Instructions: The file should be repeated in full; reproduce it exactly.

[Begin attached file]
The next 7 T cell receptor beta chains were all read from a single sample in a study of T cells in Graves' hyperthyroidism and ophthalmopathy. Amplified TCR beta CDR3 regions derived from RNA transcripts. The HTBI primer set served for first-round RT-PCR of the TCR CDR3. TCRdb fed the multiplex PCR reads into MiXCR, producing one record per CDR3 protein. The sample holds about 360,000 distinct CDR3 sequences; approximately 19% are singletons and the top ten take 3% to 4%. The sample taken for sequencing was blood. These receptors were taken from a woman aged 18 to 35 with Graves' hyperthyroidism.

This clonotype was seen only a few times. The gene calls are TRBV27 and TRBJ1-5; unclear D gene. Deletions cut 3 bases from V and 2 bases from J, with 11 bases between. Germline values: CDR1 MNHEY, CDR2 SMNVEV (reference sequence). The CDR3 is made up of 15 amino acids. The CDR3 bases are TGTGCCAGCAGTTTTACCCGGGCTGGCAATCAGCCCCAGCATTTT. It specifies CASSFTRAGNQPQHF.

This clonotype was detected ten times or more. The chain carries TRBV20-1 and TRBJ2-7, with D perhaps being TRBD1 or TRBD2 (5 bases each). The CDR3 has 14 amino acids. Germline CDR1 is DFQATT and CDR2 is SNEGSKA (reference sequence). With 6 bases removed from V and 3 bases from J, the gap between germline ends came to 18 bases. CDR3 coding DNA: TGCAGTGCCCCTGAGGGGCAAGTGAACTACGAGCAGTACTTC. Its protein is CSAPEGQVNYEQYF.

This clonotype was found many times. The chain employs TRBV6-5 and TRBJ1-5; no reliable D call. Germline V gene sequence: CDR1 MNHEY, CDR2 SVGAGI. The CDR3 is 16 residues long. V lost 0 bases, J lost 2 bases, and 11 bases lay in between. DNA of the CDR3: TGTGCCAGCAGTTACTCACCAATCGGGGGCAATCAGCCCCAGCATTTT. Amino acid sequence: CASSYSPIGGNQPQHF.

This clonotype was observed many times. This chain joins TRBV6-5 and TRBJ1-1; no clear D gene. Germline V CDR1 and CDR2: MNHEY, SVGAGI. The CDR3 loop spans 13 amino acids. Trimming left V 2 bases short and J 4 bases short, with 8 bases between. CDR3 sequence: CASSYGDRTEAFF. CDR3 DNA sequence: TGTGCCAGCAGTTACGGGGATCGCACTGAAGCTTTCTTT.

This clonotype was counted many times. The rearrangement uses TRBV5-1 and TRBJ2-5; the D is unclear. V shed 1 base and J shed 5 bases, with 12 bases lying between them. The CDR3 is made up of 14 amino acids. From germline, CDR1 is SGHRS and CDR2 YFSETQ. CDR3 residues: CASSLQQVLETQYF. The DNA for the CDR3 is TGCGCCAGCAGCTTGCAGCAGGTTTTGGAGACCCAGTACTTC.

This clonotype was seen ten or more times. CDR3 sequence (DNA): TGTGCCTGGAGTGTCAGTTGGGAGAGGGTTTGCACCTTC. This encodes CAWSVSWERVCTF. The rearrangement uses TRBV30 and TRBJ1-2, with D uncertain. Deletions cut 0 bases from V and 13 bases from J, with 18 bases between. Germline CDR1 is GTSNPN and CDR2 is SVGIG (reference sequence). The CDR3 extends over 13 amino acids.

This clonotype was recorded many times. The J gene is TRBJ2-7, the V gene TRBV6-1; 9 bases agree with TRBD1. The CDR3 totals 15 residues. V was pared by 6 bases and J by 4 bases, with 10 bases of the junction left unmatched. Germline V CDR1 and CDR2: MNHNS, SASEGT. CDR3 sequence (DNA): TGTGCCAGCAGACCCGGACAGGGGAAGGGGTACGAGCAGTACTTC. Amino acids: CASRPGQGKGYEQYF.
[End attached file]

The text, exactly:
The next 7 T cell receptor beta chains were all read from a single sample in a study of T cells in Graves' hyperthyroidism and ophthalmopathy. Amplified TCR beta CDR3 regions derived from RNA transcripts. The HTBI primer set served for first-round RT-PCR of the TCR CDR3. TCRdb fed the multiplex PCR reads into MiXCR, producing one record per CDR3 protein. The sample holds about 360,000 distinct CDR3 sequences; approximately 19% are singletons and the top ten take 3% to 4%. The sample taken for sequencing was blood. These receptors were taken from a woman aged 18 to 35 with Graves' hyperthyroidism.

This clonotype was seen only a few times. The gene calls are TRBV27 and TRBJ1-5; unclear D gene. Deletions cut 3 bases from V and 2 bases from J, with 11 bases between. Germline values: CDR1 MNHEY, CDR2 SMNVEV (reference sequence). The CDR3 is made up of 15 amino acids. The CDR3 bases are TGTGCCAGCAGTTTTACCCGGGCTGGCAATCAGCCCCAGCATTTT. It specifies CASSFTRAGNQPQHF.

This clonotype was detected ten times or more. The chain carries TRBV20-1 and TRBJ2-7, with D perhaps being TRBD1 or TRBD2 (5 bases each). The CDR3 has 14 amino acids. Germline CDR1 is DFQATT and CDR2 is SNEGSKA (reference sequence). With 6 bases removed from V and 3 bases from J, the gap between germline ends came to 18 bases. CDR3 coding DNA: TGCAGTGCCCCTGAGGGGCAAGTGAACTACGAGCAGTACTTC. Its protein is CSAPEGQVNYEQYF.

This clonotype was found many times. The chain employs TRBV6-5 and TRBJ1-5; no reliable D call. Germline V gene sequence: CDR1 MNHEY, CDR2 SVGAGI. The CDR3 is 16 residues long. V lost 0 bases, J lost 2 bases, and 11 bases lay in between. DNA of the CDR3: TGTGCCAGCAGTTACTCACCAATCGGGGGCAATCAGCCCCAGCATTTT. Amino acid sequence: CASSYSPIGGNQPQHF.

This clonotype was observed many times. This chain joins TRBV6-5 and TRBJ1-1; no clear D gene. Germline V CDR1 and CDR2: MNHEY, SVGAGI. The CDR3 loop spans 13 amino acids. Trimming left V 2 bases short and J 4 bases short, with 8 bases between. CDR3 sequence: CASSYGDRTEAFF. CDR3 DNA sequence: TGTGCCAGCAGTTACGGGGATCGCACTGAAGCTTTCTTT.

This clonotype was counted many times. The rearrangement uses TRBV5-1 and TRBJ2-5; the D is unclear. V shed 1 base and J shed 5 bases, with 12 bases lying between them. The CDR3 is made up of 14 amino acids. From germline, CDR1 is SGHRS and CDR2 YFSETQ. CDR3 residues: CASSLQQVLETQYF. The DNA for the CDR3 is TGCGCCAGCAGCTTGCAGCAGGTTTTGGAGACCCAGTACTTC.

This clonotype was seen ten or more times. CDR3 sequence (DNA): TGTGCCTGGAGTGTCAGTTGGGAGAGGGTTTGCACCTTC. This encodes CAWSVSWERVCTF. The rearrangement uses TRBV30 and TRBJ1-2, with D uncertain. Deletions cut 0 bases from V and 13 bases from J, with 18 bases between. Germline CDR1 is GTSNPN and CDR2 is SVGIG (reference sequence). The CDR3 extends over 13 amino acids.

This clonotype was recorded many times. The J gene is TRBJ2-7, the V gene TRBV6-1; 9 bases agree with TRBD1. The CDR3 totals 15 residues. V was pared by 6 bases and J by 4 bases, with 10 bases of the junction left unmatched. Germline V CDR1 and CDR2: MNHNS, SASEGT. CDR3 sequence (DNA): TGTGCCAGCAGACCCGGACAGGGGAAGGGGTACGAGCAGTACTTC. Amino acids: CASRPGQGKGYEQYF.